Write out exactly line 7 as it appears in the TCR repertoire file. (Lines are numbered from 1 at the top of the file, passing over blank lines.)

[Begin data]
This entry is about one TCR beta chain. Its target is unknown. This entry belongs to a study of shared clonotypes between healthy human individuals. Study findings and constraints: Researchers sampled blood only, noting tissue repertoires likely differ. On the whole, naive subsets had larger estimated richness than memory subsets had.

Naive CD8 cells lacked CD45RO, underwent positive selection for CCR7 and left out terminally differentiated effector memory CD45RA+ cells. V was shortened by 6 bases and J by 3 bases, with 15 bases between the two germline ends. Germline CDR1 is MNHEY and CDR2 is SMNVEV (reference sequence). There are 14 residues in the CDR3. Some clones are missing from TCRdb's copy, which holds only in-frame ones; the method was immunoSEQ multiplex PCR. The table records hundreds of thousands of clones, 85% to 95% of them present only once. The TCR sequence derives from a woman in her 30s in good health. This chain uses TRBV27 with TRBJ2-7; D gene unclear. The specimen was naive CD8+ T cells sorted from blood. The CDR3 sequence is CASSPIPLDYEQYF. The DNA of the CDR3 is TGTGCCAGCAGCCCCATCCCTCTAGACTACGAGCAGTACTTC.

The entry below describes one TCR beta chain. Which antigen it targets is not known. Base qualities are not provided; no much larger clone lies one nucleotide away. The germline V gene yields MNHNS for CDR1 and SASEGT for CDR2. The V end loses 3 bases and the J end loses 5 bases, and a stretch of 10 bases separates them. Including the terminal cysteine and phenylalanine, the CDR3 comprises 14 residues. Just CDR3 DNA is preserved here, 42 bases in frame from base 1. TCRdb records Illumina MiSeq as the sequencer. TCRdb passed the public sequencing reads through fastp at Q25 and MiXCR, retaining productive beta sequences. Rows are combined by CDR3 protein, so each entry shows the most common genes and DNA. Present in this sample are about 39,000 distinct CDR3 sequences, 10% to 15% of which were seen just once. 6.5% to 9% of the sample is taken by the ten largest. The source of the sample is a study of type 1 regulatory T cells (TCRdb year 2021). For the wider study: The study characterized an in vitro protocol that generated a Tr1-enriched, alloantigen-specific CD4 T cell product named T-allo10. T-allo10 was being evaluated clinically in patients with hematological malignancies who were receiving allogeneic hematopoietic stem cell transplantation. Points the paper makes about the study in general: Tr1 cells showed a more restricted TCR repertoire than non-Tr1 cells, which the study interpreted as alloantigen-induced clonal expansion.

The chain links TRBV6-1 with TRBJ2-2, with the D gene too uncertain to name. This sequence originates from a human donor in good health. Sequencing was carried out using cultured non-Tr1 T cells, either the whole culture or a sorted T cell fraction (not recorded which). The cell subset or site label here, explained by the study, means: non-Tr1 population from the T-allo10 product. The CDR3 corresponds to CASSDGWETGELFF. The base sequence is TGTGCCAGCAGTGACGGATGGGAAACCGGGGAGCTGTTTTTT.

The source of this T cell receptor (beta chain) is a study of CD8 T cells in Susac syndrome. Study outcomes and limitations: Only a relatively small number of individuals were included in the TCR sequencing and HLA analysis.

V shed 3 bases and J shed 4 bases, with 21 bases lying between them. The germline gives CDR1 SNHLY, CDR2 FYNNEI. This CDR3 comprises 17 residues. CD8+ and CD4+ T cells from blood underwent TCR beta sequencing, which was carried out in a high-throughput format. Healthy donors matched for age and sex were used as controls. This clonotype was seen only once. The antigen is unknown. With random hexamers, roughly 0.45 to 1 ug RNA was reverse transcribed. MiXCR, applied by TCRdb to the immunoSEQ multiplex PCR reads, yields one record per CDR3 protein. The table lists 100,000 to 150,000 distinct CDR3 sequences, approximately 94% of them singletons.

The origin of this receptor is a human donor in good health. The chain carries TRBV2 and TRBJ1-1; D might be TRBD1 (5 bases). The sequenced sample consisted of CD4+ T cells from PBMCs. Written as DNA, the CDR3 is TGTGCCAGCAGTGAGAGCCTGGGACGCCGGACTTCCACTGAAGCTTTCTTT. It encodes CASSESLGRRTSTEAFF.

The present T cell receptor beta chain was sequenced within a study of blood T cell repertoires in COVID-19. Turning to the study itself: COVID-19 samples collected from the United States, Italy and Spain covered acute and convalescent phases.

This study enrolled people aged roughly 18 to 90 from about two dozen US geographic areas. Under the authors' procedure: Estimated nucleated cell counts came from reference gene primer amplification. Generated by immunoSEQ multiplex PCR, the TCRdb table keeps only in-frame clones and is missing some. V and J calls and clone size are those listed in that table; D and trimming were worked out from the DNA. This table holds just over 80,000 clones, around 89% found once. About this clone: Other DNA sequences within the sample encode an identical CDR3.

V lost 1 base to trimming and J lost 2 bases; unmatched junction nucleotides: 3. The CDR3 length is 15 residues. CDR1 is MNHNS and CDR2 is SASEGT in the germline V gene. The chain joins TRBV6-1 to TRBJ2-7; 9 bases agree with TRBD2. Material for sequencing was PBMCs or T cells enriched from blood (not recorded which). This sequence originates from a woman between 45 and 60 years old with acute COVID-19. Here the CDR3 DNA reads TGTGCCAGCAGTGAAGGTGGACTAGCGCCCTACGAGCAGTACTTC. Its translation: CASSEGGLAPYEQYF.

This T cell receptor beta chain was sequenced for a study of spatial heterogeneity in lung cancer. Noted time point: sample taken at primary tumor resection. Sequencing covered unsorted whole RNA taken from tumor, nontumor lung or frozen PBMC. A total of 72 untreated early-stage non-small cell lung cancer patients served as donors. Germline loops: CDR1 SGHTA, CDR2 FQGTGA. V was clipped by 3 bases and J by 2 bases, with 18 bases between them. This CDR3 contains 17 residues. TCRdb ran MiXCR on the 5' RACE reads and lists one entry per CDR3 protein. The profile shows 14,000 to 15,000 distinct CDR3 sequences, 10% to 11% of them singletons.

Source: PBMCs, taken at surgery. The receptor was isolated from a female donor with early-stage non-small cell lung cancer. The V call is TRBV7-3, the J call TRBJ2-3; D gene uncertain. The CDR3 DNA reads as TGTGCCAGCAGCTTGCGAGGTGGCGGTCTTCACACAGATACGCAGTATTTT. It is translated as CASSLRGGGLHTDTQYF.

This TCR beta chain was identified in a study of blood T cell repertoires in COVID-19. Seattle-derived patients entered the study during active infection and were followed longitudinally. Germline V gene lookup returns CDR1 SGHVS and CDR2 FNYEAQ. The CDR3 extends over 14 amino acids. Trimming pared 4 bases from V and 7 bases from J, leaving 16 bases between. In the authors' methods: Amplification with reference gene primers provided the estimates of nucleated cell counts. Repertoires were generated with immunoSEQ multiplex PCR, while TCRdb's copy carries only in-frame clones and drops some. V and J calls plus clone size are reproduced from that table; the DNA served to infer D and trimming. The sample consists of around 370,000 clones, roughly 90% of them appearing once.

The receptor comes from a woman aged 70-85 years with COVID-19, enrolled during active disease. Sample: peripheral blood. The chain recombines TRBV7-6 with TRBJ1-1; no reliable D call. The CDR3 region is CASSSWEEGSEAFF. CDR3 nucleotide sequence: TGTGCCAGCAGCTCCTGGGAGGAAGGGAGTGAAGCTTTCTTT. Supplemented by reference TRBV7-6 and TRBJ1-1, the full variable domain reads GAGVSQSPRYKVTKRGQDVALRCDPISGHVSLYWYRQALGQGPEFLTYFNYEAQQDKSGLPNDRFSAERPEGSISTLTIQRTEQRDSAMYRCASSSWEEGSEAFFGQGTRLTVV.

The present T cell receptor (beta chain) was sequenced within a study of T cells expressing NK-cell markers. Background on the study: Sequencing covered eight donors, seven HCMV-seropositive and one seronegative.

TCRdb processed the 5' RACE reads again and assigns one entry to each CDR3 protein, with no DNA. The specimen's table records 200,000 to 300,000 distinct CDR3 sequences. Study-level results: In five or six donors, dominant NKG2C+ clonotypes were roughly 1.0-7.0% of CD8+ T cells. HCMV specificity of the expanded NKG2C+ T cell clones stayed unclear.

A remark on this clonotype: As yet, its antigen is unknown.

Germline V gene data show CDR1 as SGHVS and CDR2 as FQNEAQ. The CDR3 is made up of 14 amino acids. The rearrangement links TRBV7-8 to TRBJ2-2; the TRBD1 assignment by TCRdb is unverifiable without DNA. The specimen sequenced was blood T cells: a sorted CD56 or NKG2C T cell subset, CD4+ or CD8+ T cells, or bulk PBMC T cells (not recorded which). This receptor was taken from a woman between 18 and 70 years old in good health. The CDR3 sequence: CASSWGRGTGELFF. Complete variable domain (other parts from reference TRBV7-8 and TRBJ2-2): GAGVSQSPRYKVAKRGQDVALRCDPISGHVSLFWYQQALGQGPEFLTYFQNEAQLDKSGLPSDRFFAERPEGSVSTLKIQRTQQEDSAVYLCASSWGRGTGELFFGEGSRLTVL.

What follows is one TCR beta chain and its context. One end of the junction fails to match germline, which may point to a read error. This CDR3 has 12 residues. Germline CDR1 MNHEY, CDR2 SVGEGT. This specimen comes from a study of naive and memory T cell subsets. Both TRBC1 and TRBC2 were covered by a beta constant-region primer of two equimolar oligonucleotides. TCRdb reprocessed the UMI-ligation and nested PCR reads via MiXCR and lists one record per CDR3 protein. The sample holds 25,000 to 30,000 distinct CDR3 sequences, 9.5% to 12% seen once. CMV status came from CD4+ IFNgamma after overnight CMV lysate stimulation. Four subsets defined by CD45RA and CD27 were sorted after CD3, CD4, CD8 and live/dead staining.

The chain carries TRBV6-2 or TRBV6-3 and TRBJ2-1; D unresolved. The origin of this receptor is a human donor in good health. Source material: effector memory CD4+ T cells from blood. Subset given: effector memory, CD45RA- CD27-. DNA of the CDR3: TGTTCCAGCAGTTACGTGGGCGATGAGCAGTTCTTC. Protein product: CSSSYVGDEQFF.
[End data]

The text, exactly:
The origin of this receptor is a human donor in good health. The chain carries TRBV2 and TRBJ1-1; D might be TRBD1 (5 bases). The sequenced sample consisted of CD4+ T cells from PBMCs. Written as DNA, the CDR3 is TGTGCCAGCAGTGAGAGCCTGGGACGCCGGACTTCCACTGAAGCTTTCTTT. It encodes CASSESLGRRTSTEAFF.